Flesh, bone and weakness.

Five months?
Moments in oblivion.
Feed them to the pigs.

I watched a cold day in Hell:
Emotional breakdown,
Begin breaking point,
Romance is dead.

From song titles by the band Parkway Drive. Submitted by Elizabeth.

05 July 2012

we hail you with joy

your silence
has sounded
than the jabber
of politics
and the clang
of military power;

out of deep darkness
your little lamp has
across the planet;
your stillness
has moved the world.

Taken from the oration given in honour of Aung San Suu Kyi when she received an honorary doctorate in Oxford, 20 June 2012. Submitted by Ailsa Holland.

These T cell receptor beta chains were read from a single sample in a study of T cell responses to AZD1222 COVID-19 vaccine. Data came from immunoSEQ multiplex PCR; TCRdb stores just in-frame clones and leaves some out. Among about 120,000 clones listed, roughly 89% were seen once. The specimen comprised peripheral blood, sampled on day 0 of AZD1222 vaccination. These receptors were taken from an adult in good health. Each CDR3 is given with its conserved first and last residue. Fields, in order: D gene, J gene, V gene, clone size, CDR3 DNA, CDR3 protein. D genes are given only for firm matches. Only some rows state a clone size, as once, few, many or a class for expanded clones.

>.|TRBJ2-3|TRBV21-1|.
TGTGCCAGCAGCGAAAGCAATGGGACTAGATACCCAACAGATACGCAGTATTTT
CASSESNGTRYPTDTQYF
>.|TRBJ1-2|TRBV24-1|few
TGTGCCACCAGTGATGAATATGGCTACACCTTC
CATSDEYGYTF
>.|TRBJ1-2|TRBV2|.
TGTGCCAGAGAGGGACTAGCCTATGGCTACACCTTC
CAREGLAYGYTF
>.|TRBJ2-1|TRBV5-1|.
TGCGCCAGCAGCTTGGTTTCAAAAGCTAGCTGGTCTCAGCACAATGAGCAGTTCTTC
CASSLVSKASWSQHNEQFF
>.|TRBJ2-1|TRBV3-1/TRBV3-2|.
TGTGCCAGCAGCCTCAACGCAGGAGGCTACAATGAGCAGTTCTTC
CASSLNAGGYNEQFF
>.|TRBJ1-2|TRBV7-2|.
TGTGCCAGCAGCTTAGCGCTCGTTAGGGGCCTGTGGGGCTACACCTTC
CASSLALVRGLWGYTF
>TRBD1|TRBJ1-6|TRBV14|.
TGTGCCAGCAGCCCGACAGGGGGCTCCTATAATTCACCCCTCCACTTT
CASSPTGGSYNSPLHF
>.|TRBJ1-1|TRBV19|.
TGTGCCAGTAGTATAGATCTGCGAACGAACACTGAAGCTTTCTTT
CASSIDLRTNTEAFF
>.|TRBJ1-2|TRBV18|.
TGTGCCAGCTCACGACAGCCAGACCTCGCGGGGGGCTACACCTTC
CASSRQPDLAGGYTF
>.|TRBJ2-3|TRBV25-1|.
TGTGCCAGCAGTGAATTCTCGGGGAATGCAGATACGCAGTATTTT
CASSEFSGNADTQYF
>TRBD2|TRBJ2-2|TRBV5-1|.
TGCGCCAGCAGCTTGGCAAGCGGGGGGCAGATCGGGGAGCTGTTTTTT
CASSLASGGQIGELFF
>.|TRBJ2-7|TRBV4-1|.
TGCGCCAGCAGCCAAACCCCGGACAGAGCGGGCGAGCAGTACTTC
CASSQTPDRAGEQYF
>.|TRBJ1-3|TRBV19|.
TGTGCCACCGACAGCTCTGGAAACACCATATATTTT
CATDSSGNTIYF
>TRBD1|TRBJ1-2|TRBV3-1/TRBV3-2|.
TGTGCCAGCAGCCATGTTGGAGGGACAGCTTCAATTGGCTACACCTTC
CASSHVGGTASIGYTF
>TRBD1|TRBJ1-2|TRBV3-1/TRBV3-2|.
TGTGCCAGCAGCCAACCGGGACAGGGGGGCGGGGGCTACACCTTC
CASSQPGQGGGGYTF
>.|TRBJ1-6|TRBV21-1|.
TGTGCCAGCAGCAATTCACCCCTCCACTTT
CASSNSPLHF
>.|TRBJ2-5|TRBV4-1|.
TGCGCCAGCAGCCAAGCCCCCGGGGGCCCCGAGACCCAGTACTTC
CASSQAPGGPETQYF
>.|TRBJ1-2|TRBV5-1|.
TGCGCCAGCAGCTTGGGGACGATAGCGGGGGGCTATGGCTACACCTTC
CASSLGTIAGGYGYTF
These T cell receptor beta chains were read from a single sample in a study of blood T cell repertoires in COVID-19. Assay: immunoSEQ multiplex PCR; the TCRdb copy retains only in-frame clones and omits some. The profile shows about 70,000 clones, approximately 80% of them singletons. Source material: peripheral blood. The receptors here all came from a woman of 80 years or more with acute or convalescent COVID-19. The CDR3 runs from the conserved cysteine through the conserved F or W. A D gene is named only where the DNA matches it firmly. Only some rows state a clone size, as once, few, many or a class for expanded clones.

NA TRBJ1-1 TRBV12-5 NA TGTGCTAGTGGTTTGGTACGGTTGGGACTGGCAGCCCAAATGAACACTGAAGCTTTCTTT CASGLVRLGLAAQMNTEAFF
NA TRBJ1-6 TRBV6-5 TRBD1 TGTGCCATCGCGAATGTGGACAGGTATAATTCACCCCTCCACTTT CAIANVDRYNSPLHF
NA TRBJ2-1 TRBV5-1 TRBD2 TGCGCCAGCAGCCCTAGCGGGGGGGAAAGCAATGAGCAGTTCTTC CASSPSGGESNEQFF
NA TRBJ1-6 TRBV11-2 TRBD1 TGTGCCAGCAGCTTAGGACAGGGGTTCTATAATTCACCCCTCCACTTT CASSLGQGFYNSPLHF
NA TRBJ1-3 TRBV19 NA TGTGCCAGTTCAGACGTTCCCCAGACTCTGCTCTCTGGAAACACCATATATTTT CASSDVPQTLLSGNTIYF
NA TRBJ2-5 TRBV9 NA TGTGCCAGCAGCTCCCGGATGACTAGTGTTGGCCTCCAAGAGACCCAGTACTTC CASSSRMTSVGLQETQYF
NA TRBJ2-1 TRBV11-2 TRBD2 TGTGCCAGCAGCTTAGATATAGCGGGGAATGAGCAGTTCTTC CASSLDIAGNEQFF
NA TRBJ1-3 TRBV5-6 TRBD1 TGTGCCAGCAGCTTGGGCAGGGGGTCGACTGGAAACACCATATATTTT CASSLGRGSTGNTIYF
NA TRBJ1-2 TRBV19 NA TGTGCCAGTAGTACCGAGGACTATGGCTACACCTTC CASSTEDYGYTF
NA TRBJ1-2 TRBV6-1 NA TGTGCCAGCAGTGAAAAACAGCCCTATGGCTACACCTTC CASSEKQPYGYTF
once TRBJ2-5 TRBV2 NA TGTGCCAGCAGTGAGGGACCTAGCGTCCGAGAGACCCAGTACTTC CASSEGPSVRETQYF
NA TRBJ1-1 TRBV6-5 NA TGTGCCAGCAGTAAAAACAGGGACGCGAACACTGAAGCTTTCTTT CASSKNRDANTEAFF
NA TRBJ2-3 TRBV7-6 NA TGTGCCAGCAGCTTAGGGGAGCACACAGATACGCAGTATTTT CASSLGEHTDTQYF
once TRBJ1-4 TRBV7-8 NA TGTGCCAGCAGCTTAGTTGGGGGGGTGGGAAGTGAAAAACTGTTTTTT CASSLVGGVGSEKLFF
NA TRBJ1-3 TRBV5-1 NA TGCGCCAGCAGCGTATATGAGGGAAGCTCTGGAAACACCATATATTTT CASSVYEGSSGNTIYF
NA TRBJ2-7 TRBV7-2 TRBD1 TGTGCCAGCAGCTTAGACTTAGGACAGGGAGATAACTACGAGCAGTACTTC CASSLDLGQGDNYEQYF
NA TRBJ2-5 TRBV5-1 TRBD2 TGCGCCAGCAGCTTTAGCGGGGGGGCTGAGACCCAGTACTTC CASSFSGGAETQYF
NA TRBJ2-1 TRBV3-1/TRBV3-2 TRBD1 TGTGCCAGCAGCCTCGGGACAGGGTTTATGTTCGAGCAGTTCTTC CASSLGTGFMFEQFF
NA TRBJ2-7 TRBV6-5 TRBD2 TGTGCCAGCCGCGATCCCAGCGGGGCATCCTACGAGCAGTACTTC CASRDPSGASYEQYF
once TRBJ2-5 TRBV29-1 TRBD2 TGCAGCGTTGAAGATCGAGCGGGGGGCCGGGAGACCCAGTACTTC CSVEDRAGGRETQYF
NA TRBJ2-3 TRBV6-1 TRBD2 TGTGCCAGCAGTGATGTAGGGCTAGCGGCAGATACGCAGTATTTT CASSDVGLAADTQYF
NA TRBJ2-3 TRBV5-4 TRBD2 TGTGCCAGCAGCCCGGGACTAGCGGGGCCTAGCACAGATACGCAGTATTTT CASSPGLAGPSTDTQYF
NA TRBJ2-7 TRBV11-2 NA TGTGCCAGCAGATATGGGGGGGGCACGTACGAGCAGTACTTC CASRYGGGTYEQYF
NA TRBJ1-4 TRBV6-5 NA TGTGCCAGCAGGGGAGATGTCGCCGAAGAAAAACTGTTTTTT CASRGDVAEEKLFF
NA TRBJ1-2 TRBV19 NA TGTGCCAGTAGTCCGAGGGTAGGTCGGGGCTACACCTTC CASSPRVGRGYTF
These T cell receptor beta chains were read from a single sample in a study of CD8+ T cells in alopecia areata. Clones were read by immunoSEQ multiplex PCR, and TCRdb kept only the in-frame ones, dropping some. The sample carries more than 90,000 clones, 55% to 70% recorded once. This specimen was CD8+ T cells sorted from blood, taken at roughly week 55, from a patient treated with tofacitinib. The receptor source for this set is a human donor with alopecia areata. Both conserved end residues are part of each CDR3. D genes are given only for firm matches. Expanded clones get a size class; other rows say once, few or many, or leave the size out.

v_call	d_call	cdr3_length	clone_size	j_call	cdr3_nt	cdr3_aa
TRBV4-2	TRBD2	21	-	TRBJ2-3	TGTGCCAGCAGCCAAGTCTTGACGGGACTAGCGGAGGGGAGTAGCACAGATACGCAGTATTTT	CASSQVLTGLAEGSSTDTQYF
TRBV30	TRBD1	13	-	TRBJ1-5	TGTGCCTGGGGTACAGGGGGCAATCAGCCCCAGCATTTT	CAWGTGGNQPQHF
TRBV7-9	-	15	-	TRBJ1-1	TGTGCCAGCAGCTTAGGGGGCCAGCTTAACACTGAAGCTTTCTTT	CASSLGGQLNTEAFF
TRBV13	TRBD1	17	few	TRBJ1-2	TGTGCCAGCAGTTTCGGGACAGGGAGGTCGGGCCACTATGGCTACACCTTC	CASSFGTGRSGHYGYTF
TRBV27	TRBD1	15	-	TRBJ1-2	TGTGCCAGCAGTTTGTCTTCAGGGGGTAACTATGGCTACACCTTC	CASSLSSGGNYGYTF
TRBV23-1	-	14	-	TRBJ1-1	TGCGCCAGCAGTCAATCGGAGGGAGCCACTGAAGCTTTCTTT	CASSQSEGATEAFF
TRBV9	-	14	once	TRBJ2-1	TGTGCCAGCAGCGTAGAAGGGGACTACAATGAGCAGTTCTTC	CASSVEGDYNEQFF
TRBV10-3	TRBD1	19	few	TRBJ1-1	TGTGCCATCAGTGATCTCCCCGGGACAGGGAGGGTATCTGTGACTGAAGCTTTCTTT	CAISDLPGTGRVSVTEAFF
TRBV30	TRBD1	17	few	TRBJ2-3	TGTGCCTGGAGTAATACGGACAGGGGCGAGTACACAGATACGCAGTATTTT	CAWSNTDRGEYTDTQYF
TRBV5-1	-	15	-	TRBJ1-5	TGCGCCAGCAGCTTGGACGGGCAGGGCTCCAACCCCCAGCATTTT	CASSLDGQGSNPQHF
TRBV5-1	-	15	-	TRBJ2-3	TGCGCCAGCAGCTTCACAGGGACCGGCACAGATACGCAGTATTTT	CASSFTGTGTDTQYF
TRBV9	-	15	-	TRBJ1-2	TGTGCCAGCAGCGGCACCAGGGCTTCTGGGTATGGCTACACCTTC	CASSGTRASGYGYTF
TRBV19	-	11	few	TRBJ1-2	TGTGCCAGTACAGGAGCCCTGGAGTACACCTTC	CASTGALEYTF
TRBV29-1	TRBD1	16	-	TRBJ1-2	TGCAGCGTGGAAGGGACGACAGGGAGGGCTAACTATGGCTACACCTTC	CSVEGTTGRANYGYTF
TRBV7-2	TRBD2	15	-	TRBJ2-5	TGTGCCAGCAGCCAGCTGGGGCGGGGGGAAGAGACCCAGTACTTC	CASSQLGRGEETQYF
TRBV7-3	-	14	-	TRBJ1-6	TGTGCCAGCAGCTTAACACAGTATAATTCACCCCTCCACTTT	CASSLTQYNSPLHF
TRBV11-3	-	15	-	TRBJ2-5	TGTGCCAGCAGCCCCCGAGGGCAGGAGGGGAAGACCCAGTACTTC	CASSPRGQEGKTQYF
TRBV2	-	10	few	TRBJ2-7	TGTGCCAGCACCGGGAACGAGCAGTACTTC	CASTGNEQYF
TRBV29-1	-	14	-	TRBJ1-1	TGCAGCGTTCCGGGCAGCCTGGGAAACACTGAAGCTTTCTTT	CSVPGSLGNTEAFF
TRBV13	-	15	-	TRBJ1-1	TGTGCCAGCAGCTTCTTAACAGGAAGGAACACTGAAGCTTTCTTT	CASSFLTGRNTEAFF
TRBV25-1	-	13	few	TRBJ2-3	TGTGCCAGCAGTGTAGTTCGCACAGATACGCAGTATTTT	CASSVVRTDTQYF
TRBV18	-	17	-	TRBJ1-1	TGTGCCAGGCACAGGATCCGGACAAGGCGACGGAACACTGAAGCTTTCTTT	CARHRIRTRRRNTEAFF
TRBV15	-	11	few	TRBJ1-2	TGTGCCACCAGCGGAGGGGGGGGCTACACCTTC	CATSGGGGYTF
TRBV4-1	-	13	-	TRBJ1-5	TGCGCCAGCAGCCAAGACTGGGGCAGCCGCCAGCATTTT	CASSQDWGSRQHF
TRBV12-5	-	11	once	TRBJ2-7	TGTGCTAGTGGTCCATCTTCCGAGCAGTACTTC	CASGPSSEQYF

03 July 2012

You have an almost missionary zeal

So it's perfectly
possible to live
a broadly satisfying life
all on your own, communing
with high art, being a lonely
heroic figure that walks
that long, dramatic path to
the piano centre stage.
This all works fine

as long as you cling
to the notion that the music
you're playing is written
by dead, distant gods.
On the other hand, it all

blows apart when you start
integrating living composers,
as all the fixed points get swept
away; all composers take
on a human face, the church-like reverence
disappears, and suddenly audiences
become a collection of individuals
who may or may not
like what you're doing. Promoters
start getting nervous, so you,
the performer,
have to start communicating
fast. That's why.

From An Interview with Joanna MacGregor on SoundCircus. Submitted by Andrew Bailey.